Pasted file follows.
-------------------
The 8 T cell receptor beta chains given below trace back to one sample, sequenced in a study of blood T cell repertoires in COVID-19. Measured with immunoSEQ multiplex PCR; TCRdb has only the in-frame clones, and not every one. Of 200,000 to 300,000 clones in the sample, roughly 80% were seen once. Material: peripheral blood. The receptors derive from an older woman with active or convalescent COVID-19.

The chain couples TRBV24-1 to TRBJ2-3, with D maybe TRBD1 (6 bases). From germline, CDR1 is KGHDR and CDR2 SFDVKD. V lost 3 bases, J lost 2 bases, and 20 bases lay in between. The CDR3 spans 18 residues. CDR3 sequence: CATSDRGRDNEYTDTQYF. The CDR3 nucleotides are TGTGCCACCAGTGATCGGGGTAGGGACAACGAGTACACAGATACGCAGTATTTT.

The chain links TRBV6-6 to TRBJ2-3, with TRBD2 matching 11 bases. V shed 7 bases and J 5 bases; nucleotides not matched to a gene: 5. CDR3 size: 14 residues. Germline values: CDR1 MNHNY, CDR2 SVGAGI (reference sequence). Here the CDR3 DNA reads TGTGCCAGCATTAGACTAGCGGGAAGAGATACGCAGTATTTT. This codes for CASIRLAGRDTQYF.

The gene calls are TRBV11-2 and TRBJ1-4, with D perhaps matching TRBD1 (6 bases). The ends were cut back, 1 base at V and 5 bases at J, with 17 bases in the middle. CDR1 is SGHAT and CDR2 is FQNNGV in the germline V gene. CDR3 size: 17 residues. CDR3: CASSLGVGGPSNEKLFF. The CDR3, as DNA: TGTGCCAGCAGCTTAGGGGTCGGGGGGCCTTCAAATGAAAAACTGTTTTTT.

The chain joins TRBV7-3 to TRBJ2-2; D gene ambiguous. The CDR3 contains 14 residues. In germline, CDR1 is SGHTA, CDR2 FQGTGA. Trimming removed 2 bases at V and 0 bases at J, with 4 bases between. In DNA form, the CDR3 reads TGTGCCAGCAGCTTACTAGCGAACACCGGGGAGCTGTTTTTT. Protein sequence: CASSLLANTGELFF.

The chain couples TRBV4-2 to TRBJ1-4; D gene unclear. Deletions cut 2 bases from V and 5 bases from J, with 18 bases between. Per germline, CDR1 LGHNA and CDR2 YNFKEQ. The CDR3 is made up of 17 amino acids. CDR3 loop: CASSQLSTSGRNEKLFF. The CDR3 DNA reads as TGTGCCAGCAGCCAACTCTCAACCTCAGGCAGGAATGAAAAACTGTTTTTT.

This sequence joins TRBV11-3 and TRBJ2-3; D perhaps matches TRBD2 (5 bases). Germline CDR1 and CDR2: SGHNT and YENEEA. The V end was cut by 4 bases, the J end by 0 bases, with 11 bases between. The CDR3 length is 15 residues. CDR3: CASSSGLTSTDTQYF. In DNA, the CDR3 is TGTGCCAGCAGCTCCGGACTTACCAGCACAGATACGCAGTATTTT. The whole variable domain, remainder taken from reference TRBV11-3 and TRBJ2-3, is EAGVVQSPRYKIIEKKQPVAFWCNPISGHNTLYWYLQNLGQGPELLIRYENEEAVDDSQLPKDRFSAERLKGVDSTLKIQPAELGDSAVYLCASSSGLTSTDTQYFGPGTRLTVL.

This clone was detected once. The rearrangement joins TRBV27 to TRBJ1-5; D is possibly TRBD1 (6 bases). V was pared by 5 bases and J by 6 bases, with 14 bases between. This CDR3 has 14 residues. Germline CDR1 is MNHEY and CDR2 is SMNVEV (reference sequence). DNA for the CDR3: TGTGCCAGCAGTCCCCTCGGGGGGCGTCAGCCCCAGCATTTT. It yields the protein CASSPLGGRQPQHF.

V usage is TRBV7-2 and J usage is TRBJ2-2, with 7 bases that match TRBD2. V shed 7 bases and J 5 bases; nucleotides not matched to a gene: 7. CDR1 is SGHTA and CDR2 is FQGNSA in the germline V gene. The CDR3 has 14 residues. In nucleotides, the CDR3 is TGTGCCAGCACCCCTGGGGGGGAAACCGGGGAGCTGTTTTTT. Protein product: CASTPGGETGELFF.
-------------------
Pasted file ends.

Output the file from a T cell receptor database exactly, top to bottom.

The 8 T cell receptor beta chains given below trace back to one sample, sequenced in a study of blood T cell repertoires in COVID-19. Measured with immunoSEQ multiplex PCR; TCRdb has only the in-frame clones, and not every one. Of 200,000 to 300,000 clones in the sample, roughly 80% were seen once. Material: peripheral blood. The receptors derive from an older woman with active or convalescent COVID-19.

The chain couples TRBV24-1 to TRBJ2-3, with D maybe TRBD1 (6 bases). From germline, CDR1 is KGHDR and CDR2 SFDVKD. V lost 3 bases, J lost 2 bases, and 20 bases lay in between. The CDR3 spans 18 residues. CDR3 sequence: CATSDRGRDNEYTDTQYF. The CDR3 nucleotides are TGTGCCACCAGTGATCGGGGTAGGGACAACGAGTACACAGATACGCAGTATTTT.

The chain links TRBV6-6 to TRBJ2-3, with TRBD2 matching 11 bases. V shed 7 bases and J 5 bases; nucleotides not matched to a gene: 5. CDR3 size: 14 residues. Germline values: CDR1 MNHNY, CDR2 SVGAGI (reference sequence). Here the CDR3 DNA reads TGTGCCAGCATTAGACTAGCGGGAAGAGATACGCAGTATTTT. This codes for CASIRLAGRDTQYF.

The gene calls are TRBV11-2 and TRBJ1-4, with D perhaps matching TRBD1 (6 bases). The ends were cut back, 1 base at V and 5 bases at J, with 17 bases in the middle. CDR1 is SGHAT and CDR2 is FQNNGV in the germline V gene. CDR3 size: 17 residues. CDR3: CASSLGVGGPSNEKLFF. The CDR3, as DNA: TGTGCCAGCAGCTTAGGGGTCGGGGGGCCTTCAAATGAAAAACTGTTTTTT.

The chain joins TRBV7-3 to TRBJ2-2; D gene ambiguous. The CDR3 contains 14 residues. In germline, CDR1 is SGHTA, CDR2 FQGTGA. Trimming removed 2 bases at V and 0 bases at J, with 4 bases between. In DNA form, the CDR3 reads TGTGCCAGCAGCTTACTAGCGAACACCGGGGAGCTGTTTTTT. Protein sequence: CASSLLANTGELFF.

The chain couples TRBV4-2 to TRBJ1-4; D gene unclear. Deletions cut 2 bases from V and 5 bases from J, with 18 bases between. Per germline, CDR1 LGHNA and CDR2 YNFKEQ. The CDR3 is made up of 17 amino acids. CDR3 loop: CASSQLSTSGRNEKLFF. The CDR3 DNA reads as TGTGCCAGCAGCCAACTCTCAACCTCAGGCAGGAATGAAAAACTGTTTTTT.

This sequence joins TRBV11-3 and TRBJ2-3; D perhaps matches TRBD2 (5 bases). Germline CDR1 and CDR2: SGHNT and YENEEA. The V end was cut by 4 bases, the J end by 0 bases, with 11 bases between. The CDR3 length is 15 residues. CDR3: CASSSGLTSTDTQYF. In DNA, the CDR3 is TGTGCCAGCAGCTCCGGACTTACCAGCACAGATACGCAGTATTTT. The whole variable domain, remainder taken from reference TRBV11-3 and TRBJ2-3, is EAGVVQSPRYKIIEKKQPVAFWCNPISGHNTLYWYLQNLGQGPELLIRYENEEAVDDSQLPKDRFSAERLKGVDSTLKIQPAELGDSAVYLCASSSGLTSTDTQYFGPGTRLTVL.

This clone was detected once. The rearrangement joins TRBV27 to TRBJ1-5; D is possibly TRBD1 (6 bases). V was pared by 5 bases and J by 6 bases, with 14 bases between. This CDR3 has 14 residues. Germline CDR1 is MNHEY and CDR2 is SMNVEV (reference sequence). DNA for the CDR3: TGTGCCAGCAGTCCCCTCGGGGGGCGTCAGCCCCAGCATTTT. It yields the protein CASSPLGGRQPQHF.

V usage is TRBV7-2 and J usage is TRBJ2-2, with 7 bases that match TRBD2. V shed 7 bases and J 5 bases; nucleotides not matched to a gene: 7. CDR1 is SGHTA and CDR2 is FQGNSA in the germline V gene. The CDR3 has 14 residues. In nucleotides, the CDR3 is TGTGCCAGCACCCCTGGGGGGGAAACCGGGGAGCTGTTTTTT. Protein product: CASTPGGETGELFF.